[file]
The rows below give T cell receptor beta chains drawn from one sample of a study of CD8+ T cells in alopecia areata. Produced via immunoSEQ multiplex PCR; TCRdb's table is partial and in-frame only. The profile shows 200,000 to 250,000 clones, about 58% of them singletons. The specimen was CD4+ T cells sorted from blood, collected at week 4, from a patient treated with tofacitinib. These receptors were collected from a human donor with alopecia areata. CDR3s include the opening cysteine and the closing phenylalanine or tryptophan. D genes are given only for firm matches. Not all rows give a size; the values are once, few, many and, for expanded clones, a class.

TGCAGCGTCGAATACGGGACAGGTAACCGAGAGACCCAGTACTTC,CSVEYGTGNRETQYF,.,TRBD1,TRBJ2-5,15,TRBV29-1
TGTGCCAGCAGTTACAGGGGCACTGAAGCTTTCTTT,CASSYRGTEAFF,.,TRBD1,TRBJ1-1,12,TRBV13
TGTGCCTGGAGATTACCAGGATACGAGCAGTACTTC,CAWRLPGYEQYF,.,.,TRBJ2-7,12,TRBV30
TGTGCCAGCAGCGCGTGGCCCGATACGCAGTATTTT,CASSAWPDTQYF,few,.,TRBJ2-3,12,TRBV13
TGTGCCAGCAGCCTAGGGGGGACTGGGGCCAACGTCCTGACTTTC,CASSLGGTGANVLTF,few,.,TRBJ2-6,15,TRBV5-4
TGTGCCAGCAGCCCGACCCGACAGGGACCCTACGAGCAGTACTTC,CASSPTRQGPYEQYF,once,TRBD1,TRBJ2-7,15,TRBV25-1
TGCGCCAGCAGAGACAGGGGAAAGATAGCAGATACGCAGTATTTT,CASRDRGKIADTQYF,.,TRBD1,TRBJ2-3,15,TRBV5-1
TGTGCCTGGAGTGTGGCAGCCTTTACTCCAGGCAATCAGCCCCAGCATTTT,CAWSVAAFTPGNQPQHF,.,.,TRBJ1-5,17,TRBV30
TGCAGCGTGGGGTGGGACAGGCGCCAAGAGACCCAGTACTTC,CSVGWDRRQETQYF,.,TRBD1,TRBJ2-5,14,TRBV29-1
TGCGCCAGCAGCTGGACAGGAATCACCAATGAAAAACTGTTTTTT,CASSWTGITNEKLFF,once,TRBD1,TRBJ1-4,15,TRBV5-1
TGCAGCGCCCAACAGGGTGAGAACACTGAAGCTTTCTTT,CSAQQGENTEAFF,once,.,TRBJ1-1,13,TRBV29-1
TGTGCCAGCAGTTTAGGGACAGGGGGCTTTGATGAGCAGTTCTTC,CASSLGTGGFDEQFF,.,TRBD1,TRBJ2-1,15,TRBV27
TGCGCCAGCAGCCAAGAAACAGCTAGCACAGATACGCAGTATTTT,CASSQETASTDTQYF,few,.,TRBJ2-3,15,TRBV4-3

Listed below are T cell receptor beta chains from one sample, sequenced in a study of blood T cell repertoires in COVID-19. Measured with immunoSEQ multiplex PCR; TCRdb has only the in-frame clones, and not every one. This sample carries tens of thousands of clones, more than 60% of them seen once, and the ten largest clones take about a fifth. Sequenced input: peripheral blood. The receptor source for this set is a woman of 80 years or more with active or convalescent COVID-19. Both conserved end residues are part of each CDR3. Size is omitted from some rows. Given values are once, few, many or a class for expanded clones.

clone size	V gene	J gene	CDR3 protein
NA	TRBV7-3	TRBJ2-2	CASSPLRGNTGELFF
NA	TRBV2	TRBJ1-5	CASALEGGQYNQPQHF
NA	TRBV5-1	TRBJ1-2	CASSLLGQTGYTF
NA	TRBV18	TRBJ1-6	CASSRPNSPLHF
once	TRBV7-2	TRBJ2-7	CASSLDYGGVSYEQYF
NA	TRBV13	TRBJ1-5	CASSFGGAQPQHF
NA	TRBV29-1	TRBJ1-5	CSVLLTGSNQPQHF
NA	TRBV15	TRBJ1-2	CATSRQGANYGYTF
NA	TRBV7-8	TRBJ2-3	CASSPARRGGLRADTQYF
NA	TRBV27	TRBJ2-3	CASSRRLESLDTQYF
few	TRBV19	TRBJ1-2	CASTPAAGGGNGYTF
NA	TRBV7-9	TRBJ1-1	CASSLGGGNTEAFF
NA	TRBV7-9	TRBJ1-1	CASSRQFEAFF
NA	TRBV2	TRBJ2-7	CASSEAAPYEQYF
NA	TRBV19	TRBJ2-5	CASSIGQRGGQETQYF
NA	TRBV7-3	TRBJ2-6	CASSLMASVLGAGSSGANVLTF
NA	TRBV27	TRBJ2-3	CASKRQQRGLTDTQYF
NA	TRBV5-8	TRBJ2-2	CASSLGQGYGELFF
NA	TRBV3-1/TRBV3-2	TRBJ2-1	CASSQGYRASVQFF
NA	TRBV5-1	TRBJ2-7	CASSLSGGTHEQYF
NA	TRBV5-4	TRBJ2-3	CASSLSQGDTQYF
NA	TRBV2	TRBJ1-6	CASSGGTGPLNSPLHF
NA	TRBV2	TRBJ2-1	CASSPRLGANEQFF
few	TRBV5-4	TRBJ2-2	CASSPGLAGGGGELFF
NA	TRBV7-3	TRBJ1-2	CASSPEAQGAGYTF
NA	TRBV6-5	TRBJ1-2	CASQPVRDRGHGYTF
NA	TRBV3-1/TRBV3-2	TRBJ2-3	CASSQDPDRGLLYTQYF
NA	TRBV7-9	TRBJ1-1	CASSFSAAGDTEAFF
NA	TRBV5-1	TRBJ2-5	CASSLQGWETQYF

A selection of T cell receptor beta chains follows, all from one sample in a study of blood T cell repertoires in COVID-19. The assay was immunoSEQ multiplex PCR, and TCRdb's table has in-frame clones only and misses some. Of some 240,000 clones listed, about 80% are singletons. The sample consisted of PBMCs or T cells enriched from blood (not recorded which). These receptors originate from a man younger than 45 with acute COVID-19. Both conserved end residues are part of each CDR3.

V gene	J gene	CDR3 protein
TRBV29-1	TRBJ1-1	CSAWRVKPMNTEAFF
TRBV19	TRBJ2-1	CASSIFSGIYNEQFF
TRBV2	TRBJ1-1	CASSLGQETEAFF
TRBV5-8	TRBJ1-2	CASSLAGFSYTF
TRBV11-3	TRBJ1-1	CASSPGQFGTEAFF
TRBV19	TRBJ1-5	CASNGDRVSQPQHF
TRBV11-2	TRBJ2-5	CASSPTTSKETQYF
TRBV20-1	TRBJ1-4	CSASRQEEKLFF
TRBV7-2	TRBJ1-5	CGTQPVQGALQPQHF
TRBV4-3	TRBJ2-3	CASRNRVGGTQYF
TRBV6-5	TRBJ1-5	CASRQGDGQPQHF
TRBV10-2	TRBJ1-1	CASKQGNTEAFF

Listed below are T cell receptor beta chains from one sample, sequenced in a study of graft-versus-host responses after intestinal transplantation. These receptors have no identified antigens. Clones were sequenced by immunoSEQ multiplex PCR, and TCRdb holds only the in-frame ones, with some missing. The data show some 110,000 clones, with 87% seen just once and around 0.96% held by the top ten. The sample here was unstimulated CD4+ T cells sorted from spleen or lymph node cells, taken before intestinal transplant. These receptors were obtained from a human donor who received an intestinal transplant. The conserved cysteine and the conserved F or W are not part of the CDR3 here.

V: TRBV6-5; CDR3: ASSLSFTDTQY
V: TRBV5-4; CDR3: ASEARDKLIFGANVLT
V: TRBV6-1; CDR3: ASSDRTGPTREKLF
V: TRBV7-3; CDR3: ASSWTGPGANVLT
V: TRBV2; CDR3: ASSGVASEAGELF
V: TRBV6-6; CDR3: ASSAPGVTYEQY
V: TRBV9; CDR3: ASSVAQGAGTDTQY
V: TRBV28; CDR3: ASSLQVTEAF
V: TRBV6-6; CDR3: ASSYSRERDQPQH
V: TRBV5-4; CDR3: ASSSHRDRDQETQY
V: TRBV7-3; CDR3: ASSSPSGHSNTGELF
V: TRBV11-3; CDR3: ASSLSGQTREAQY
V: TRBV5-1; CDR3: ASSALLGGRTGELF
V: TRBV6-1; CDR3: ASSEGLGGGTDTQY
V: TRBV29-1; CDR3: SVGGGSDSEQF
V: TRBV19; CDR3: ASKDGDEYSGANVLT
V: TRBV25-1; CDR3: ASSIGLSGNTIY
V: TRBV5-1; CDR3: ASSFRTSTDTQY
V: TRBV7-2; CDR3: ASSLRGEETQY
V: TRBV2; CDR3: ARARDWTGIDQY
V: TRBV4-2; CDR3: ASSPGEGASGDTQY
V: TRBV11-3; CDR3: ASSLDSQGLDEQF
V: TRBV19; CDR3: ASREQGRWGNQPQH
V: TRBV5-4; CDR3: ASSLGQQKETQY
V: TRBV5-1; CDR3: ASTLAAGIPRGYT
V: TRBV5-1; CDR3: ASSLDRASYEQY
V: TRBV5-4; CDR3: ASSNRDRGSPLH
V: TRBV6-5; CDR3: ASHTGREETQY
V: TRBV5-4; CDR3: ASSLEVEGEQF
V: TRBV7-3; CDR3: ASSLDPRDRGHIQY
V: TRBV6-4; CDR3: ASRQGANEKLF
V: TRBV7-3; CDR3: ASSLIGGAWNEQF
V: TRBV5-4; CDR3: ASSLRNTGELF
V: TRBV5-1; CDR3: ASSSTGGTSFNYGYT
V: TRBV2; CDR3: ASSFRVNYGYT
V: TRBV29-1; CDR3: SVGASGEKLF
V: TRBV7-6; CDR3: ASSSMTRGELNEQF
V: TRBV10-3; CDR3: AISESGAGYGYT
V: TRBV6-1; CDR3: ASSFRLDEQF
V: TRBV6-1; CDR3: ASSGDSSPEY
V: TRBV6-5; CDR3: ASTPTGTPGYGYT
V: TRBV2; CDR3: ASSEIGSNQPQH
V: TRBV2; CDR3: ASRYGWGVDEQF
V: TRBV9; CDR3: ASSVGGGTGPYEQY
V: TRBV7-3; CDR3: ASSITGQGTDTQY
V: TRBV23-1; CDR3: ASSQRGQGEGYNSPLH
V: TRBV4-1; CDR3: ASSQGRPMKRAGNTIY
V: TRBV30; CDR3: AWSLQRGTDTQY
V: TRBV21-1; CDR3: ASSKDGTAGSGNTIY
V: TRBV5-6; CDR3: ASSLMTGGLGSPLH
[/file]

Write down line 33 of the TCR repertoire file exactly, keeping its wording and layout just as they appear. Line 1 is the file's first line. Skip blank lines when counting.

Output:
NA	TRBV27	TRBJ2-3	CASKRQQRGLTDTQYF